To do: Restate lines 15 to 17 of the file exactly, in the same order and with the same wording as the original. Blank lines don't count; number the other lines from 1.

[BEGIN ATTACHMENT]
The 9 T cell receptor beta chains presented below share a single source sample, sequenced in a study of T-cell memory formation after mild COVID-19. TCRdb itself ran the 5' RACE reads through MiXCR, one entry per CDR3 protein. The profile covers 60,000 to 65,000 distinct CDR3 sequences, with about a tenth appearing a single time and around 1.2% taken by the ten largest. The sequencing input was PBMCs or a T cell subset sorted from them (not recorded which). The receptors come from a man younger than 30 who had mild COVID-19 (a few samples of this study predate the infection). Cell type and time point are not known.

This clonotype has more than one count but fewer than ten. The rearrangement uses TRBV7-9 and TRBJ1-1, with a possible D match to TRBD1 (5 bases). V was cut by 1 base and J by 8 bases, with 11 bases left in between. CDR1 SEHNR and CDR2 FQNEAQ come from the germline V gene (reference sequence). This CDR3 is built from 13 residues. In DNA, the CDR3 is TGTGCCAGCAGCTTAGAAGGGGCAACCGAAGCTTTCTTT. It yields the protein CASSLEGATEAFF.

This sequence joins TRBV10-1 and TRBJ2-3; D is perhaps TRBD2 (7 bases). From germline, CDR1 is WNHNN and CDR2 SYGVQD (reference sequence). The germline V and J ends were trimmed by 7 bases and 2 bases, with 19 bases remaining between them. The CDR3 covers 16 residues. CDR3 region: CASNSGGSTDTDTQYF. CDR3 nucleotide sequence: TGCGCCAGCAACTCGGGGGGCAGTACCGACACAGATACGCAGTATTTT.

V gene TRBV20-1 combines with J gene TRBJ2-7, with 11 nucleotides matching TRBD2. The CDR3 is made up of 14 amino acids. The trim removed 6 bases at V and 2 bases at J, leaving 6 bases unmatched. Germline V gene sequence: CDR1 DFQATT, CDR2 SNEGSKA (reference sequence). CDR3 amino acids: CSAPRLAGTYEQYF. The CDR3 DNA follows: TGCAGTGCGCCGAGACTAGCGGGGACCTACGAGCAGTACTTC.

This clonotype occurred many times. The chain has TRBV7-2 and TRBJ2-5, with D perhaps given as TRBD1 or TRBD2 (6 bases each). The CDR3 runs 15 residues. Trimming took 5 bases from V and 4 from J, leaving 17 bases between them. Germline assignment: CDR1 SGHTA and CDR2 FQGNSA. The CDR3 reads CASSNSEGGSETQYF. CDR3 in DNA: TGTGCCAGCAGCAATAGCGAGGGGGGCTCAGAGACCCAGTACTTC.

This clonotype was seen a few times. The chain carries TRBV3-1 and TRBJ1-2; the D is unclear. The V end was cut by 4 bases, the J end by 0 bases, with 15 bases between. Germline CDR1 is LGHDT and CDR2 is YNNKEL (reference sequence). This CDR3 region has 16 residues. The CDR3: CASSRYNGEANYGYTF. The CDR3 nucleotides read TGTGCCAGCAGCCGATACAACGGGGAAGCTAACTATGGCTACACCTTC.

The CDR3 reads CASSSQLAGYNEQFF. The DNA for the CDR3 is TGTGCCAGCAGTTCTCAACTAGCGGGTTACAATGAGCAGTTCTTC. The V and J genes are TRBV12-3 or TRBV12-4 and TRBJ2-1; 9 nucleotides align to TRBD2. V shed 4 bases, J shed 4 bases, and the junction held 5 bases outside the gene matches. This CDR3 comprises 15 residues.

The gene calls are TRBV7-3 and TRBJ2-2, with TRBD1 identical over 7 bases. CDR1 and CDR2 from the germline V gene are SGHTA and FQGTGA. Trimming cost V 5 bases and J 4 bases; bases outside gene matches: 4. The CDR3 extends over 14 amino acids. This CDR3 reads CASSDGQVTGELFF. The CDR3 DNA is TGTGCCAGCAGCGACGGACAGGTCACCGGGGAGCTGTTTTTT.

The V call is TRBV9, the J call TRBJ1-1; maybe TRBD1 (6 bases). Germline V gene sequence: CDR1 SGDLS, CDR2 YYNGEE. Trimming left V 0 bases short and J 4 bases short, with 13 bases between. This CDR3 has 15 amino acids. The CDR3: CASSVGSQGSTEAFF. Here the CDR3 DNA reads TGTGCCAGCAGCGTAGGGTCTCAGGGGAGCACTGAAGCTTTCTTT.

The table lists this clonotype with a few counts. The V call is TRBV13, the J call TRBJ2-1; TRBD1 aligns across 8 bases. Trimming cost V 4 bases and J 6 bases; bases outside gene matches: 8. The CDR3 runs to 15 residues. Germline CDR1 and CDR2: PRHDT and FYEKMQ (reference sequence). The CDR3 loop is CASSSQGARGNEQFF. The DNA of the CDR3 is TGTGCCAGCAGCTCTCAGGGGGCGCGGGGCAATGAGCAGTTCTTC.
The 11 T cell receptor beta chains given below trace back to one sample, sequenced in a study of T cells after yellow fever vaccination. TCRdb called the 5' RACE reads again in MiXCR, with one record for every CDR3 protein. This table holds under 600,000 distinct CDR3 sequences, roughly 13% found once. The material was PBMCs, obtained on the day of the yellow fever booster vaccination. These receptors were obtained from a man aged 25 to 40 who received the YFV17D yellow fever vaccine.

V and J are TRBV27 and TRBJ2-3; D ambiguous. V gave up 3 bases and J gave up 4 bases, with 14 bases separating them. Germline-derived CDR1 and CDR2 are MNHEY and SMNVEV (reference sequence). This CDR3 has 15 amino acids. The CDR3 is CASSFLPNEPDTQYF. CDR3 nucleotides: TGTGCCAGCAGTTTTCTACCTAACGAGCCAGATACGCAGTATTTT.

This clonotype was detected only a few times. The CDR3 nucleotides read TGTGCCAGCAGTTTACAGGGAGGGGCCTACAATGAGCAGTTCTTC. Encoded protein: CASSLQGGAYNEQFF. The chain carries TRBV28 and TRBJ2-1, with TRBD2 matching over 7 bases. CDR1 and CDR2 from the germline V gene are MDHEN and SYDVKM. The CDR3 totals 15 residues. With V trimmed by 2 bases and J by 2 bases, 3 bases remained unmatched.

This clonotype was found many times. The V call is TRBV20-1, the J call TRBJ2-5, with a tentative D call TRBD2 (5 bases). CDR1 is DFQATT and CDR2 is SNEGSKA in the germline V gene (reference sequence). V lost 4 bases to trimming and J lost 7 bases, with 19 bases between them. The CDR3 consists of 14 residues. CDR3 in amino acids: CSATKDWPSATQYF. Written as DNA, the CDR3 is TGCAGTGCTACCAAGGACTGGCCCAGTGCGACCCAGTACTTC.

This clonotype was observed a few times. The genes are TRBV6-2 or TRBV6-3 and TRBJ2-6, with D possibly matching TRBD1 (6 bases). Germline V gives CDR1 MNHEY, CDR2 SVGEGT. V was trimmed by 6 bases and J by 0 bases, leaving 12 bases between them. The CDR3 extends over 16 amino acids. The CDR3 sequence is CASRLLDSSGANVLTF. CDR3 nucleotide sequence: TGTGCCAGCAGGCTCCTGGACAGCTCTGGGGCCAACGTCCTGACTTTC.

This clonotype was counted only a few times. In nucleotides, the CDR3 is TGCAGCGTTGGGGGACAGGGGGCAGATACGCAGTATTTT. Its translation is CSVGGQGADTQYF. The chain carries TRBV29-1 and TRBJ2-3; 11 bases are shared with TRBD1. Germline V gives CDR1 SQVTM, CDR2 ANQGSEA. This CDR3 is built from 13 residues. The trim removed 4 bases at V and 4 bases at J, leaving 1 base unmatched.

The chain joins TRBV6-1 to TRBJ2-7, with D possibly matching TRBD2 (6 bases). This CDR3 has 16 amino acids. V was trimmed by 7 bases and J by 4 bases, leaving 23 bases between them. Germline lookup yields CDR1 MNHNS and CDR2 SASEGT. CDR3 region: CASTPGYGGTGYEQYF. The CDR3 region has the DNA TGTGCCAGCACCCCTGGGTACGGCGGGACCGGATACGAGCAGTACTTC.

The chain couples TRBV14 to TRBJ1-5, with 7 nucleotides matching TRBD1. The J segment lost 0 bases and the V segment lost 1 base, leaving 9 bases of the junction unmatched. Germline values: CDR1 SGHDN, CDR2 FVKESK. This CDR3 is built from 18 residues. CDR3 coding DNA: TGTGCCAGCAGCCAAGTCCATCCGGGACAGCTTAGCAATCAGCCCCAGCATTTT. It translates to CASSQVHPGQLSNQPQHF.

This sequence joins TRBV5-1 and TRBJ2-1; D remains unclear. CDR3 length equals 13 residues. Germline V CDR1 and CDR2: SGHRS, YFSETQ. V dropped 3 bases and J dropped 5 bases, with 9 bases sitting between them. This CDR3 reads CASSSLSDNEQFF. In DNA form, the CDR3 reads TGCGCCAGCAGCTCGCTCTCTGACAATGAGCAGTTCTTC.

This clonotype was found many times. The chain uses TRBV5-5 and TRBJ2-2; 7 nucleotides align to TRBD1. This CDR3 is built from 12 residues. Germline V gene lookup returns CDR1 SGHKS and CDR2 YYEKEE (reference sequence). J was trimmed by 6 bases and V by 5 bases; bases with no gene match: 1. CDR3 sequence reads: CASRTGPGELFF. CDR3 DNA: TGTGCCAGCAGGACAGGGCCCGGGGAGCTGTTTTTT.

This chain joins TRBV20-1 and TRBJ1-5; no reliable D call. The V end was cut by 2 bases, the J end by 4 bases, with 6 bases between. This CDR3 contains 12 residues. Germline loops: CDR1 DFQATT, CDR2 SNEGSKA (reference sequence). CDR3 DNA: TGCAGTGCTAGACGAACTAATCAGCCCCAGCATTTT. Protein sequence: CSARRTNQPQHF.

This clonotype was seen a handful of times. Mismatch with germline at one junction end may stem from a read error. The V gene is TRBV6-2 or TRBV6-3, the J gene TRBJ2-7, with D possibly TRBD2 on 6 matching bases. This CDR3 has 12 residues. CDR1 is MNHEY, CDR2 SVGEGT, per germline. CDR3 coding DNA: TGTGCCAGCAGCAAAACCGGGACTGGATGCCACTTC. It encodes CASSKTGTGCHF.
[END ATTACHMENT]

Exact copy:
This clonotype was observed a few times. The genes are TRBV6-2 or TRBV6-3 and TRBJ2-6, with D possibly matching TRBD1 (6 bases). Germline V gives CDR1 MNHEY, CDR2 SVGEGT. V was trimmed by 6 bases and J by 0 bases, leaving 12 bases between them. The CDR3 extends over 16 amino acids. The CDR3 sequence is CASRLLDSSGANVLTF. CDR3 nucleotide sequence: TGTGCCAGCAGGCTCCTGGACAGCTCTGGGGCCAACGTCCTGACTTTC.

This clonotype was counted only a few times. In nucleotides, the CDR3 is TGCAGCGTTGGGGGACAGGGGGCAGATACGCAGTATTTT. Its translation is CSVGGQGADTQYF. The chain carries TRBV29-1 and TRBJ2-3; 11 bases are shared with TRBD1. Germline V gives CDR1 SQVTM, CDR2 ANQGSEA. This CDR3 is built from 13 residues. The trim removed 4 bases at V and 4 bases at J, leaving 1 base unmatched.

The chain joins TRBV6-1 to TRBJ2-7, with D possibly matching TRBD2 (6 bases). This CDR3 has 16 amino acids. V was trimmed by 7 bases and J by 4 bases, leaving 23 bases between them. Germline lookup yields CDR1 MNHNS and CDR2 SASEGT. CDR3 region: CASTPGYGGTGYEQYF. The CDR3 region has the DNA TGTGCCAGCACCCCTGGGTACGGCGGGACCGGATACGAGCAGTACTTC.